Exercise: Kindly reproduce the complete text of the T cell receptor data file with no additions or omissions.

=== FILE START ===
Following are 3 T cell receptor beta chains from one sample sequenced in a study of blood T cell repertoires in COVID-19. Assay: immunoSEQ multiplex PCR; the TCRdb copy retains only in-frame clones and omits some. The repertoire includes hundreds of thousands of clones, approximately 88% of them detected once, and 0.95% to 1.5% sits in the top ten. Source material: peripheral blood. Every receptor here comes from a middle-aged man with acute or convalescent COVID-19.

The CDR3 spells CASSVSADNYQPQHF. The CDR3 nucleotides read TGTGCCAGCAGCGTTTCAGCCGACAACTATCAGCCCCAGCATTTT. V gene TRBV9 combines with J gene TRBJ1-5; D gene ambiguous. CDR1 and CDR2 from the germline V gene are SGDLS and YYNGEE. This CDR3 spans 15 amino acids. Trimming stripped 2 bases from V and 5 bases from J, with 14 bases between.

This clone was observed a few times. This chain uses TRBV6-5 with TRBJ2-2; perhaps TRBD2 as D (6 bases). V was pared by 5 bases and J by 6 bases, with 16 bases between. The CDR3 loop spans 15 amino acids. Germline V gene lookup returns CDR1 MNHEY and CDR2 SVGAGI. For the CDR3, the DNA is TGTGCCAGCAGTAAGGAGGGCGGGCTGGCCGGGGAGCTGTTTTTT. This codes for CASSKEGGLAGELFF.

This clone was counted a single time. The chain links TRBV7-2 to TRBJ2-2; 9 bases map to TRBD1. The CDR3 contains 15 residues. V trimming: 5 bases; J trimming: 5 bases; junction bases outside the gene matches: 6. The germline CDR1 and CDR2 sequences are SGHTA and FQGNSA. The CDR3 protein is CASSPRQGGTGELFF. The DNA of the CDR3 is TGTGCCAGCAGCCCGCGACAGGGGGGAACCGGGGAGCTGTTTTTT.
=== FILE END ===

Following are 3 T cell receptor beta chains from one sample sequenced in a study of blood T cell repertoires in COVID-19. Assay: immunoSEQ multiplex PCR; the TCRdb copy retains only in-frame clones and omits some. The repertoire includes hundreds of thousands of clones, approximately 88% of them detected once, and 0.95% to 1.5% sits in the top ten. Source material: peripheral blood. Every receptor here comes from a middle-aged man with acute or convalescent COVID-19.

The CDR3 spells CASSVSADNYQPQHF. The CDR3 nucleotides read TGTGCCAGCAGCGTTTCAGCCGACAACTATCAGCCCCAGCATTTT. V gene TRBV9 combines with J gene TRBJ1-5; D gene ambiguous. CDR1 and CDR2 from the germline V gene are SGDLS and YYNGEE. This CDR3 spans 15 amino acids. Trimming stripped 2 bases from V and 5 bases from J, with 14 bases between.

This clone was observed a few times. This chain uses TRBV6-5 with TRBJ2-2; perhaps TRBD2 as D (6 bases). V was pared by 5 bases and J by 6 bases, with 16 bases between. The CDR3 loop spans 15 amino acids. Germline V gene lookup returns CDR1 MNHEY and CDR2 SVGAGI. For the CDR3, the DNA is TGTGCCAGCAGTAAGGAGGGCGGGCTGGCCGGGGAGCTGTTTTTT. This codes for CASSKEGGLAGELFF.

This clone was counted a single time. The chain links TRBV7-2 to TRBJ2-2; 9 bases map to TRBD1. The CDR3 contains 15 residues. V trimming: 5 bases; J trimming: 5 bases; junction bases outside the gene matches: 6. The germline CDR1 and CDR2 sequences are SGHTA and FQGNSA. The CDR3 protein is CASSPRQGGTGELFF. The DNA of the CDR3 is TGTGCCAGCAGCCCGCGACAGGGGGGAACCGGGGAGCTGTTTTTT.